Water & Peace

500 Miles of NC
by Meagan Knowlton -- November 2nd, 2015

In the space of 1.5 weeks this October, I had the pleasure of both hiking up mountains and mucking around salt marshes. I would like to recount some of my (mis-)adventures from traveling all across the wilds of North Carolina.

In environmental school, we commonly talk about North Carolina being divided into three distinct geographic regions:
1. The Mountains: the western region, covered in (surprise) mountains.
2. The Piedmont: a rolling-hill type terrain in the central part of the state.
3. The Coastal Plain: the eastern part of the state, very flat comparatively.

The Eno quarry all dressed up for fall.

The Eno quarry all dressed up for fall. Durham is beautiful.

How many of these regions did I visit in the space of 1.5 weeks? Great question. Let’s make a quiz out of it.

Problem #1. Circle the best answer.
Meagan went to ________ regions of North Carolina within 1.5 weeks.
a) 1
b) 2
c) 3
d) none of the above (Hint: this one is wrong.)
Answer: c) all 3!

Trip #1: The Mountains
I first traveled to Asheville to pay homage to the glorious fall colors. I wanted to catch the peak leaf season but was unfortunately a week or two early. My friends and I were outside in the rain all weekend, and we loved it. Rain can’t stop environmental management students from pursuing the fun of the outdoors!

The view from the Blue Ridge Parkway (before the clouds descended!).

The view from the Blue Ridge Parkway (before the clouds descended!).

My friend and I went driving along the Blue Ridge Parkway to catch some autumn colors in action. The clouds decided to thwart our mission and completely covered the mountaintops by the time we got to the peak of one mountain. Oh well, I have some great pictures of clouds.

A cool tree up high in the mountains.

A cool tree up high in the mountains, after the clouds descended.

Trip #2: The Piedmont
Durham is technically in the Piedmont, so it wasn’t that different geographically, but I took a trip down to Charlotte for a conference. I had the fortune to receive funding from the Nicholas School to attend the National Association of Environmental Management (NAEM) forum on environment, health, safety, and sustainability.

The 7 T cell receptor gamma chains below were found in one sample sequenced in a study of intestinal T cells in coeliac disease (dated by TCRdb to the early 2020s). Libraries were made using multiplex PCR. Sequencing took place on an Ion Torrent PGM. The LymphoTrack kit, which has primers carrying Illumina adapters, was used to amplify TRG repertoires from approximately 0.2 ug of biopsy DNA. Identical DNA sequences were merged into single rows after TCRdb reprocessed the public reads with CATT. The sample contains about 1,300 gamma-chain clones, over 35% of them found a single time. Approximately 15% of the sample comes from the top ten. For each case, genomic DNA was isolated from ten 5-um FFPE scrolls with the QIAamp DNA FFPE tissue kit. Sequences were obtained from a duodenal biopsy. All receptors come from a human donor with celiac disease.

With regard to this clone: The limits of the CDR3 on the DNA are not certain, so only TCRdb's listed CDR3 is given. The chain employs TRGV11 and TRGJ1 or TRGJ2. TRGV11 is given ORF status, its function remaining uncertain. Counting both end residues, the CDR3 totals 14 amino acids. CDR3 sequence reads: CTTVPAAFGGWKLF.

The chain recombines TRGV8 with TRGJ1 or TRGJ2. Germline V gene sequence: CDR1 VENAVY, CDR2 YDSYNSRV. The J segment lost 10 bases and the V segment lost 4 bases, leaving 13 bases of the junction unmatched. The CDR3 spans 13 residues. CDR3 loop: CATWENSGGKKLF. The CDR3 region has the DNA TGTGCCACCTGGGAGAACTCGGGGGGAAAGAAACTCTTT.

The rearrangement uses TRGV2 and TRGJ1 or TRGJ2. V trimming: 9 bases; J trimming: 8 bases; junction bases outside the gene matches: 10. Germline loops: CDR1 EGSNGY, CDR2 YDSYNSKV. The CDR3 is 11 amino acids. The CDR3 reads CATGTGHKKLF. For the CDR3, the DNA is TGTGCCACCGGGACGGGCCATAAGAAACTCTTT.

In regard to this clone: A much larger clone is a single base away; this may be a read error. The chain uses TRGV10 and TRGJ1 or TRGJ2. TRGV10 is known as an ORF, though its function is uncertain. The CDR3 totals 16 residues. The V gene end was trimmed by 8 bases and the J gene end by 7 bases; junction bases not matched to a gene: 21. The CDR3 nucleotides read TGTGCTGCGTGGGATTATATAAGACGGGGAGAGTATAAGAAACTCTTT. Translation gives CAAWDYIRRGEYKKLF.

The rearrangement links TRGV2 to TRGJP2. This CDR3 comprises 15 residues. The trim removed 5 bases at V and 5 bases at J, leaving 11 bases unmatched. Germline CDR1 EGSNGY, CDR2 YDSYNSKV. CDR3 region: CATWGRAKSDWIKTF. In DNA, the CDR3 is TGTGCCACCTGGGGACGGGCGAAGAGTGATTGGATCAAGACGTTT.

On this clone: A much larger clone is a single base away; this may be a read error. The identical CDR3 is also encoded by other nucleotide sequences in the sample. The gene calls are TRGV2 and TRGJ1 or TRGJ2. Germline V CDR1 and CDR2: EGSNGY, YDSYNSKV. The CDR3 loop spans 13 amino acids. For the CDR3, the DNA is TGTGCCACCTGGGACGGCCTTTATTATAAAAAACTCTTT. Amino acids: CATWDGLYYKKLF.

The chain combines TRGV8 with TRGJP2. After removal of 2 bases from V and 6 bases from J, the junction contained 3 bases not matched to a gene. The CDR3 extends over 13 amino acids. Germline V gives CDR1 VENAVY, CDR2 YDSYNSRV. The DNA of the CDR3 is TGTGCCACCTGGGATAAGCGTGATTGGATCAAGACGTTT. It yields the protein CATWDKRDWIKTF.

To boil it down: I got to eat good food with amazing corporate sustainability leaders (my idols!). I heard inspiring talks about “connecting” and “synergy” and “public-private partnerships.” These may be buzzwords for now, but they represent truly innovative and exciting approaches to business strategy and sustainability.

My view of Charlotte as my friend and I left the conference and headed back to Durham.

My view of Charlotte as my friend and I left the conference and headed back to Durham.

 

On a personal note, I also felt that the NAEM conference introduced me to a world in which I felt I “belonged.” As one sustainability director phrased it, he said his job is to connect people– he’s a “connector.” That sentiment resonates with me.

I thrive off teamwork, collaboration, and solving puzzles. I was glad to be surrounded by successful professionals whose skill sets I relate to.

Or I could own a gelato shop. Either way, it’s a win-win.

Trip #3: The Coastal Plain
My final travels of October involved a field trip with the Wetlands Ecology & Management class, led by Dr. Curtis Richardson.

Our entry to the wetlands.

Our entry to the wetlands.

I’m going to leave you on a cliffhanger for this last one. My next post will detail the many misadventures of Meagan in the marshes. Till then, here’s a teaser.

Problem #2. How many times did Meagan fall down (to much hilarity) on the Wetlands Field Trip?*

a) Once
b) Twice
c) Three times
d) She never fell down. She is perfectly composed at all times. (Hint: this one is wrong.)

Answer: c) Three times. *Note: I am not injured. Wetlands just knocked me off my feet with their beauty.

Sunrise over the Atlantic Ocean, as seen from the beach behind our weekend rental house.

Sunrise over the Atlantic Ocean, as seen from the beach behind our weekend rental house.

“Between every two pine trees there is a door leading to a new way of life.” – John Muir

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